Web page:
In the Internet age, the term information tends to convey an image of the kind of data that can be stored, processed and communicated electronically. Information comes in different shapes and forms, however, with important implications for supply chain strategy. An important distinction must be made between information that can be codified and interpreted in a standard way, and information that is tacit and requires specific experience or capabilities to interpret.
Many types of coordination problems in operational settings require information that can, in fact, be fairly well codified and interpreted in a relatively unambiguous way. Examples would be information on costs, prices, quantities, and dates of specific models shipped and delivered, inventory levels, defect rates, and production schedules. Many elements of the design of certain products (such as layout, part specifications, materials, interfaces between components etc.), can be codified in blue prints and CAD models. Similarly, standardized module interfaces can codify much of what designers of different parts of system need to know about each other’s designs in order to coordinate their tasks. One of the advantages of codified information is that it can be shared relatively quickly and efficiently. New information technologies are making it even quicker and more efficient to share codified information across large numbers of people and organizations spread over wide distances. When different companies can quickly and easily share requisite information (via documents or electronically formatted data), vertical integration is not necessary to achieve coordination.
In retail supply chains, for example, better coordination between different parts of the supply chain from producer through retailer can significantly reduce the costs of stock-outs and excess inventories, as will be discussed. Adjusting production to reflect what is actually selling at the store level requires that information about retail sales and inventory levels be rapidly shared throughout the supply chain. Because the relevant information can be codified and captured, processed, and transmitted electronically, better coordination in retail supply chains does not require vertical integration. It can be achieved across separate companies using appropriate information technologies (e.g. point of sale terminals) and contractual agreements delineating operating policies that must be followed. It is no coincidence that the trend towards outsourcing has accelerated in recent years as the Internet and other technologies that facilitate information exchange became available. The new technologies have improved the coordination efficiency of outsourcing.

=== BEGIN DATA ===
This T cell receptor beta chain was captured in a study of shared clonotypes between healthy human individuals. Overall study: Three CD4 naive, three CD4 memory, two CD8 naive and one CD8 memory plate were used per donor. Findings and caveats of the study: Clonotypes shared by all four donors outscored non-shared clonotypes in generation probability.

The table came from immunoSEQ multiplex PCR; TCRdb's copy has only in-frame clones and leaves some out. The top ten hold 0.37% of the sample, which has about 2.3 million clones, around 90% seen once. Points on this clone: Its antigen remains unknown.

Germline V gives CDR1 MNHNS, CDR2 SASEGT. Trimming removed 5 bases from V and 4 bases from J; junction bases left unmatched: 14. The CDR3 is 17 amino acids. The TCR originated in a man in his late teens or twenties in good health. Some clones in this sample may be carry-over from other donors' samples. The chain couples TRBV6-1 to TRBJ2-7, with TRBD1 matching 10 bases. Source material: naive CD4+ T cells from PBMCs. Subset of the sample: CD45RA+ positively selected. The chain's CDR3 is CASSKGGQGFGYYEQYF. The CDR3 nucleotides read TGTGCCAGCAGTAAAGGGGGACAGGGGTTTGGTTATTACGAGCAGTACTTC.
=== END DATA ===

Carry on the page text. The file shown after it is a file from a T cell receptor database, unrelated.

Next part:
Similarly, if part designs and specifications can be codified precisely and conveyed in standard ways, coordination between R&D and manufacturing may not require vertical integration. It is not that coordination between R&D and manufacturing isn’t necessary rather, that such coordination can be achieved through the exchange of well documented and standardized information between the organizations. This may help to explain why the contract manufacturing of printed circuit boards in the electronics industry has become such a big business. Printed circuit boards’ designs, while very complex, can be fully specified in writing and transmitted electronically to suppliers. Modular product designs, in which the interfaces between different components or subsystems are well specified and standardized, are also likely to enable sufficient coordination without vertical integration. In analysing the disk drive industry, non-integrated firms appear to have gained competitive advantage during the period when disk drive designs became modular. Standard interfaces embodied all of the information required by designers of different systems (heads, disks, controllers, etc.) to coordinate their work. Since there was no need for extensive communication between designers of different parts of the system there was no advantage to being vertically integrated.
There are many types of situations; however, where the information required for close coordination is not easy to capture in codified format, or to interpret properly, because it is idiosyncratic and tacit. A good example would be the interface between R&D and manufacturing in biotechnology. Genetically engineered processes are enormously complex. Moreover, they are relatively new and many scientists in the field describe them as “more art than science”. Many of the nuances of these processes are not well understood, even by the most highly skilled R&D and manufacturing personnel in the industry. As results, it is extremely difficult to describe the process in its entirety via documentation. Processes developed at laboratory scale often do not work as expected, when transferred to a full scale production facility.
Uncovering the reasons for these problems typically requires extensive experimentation and iteration of the process. In addition, there are subtle but important interactions between the product and the process technology. Minor alterations in the process can have a significant impact on the quality and character of the product being made. As a result, process development requires extensive coordination and communication between process R&D and manufacturing. Successfully, transferring the process from the lab to the plant requires R&D personnel to go to the plant, often for an extended period of time, to set up the process and supervise initial test batches. Process problems encountered at large scale may require changes to the process (e.g. reaction temperatures) the production environment (e.g. a new piece of equipment), or both.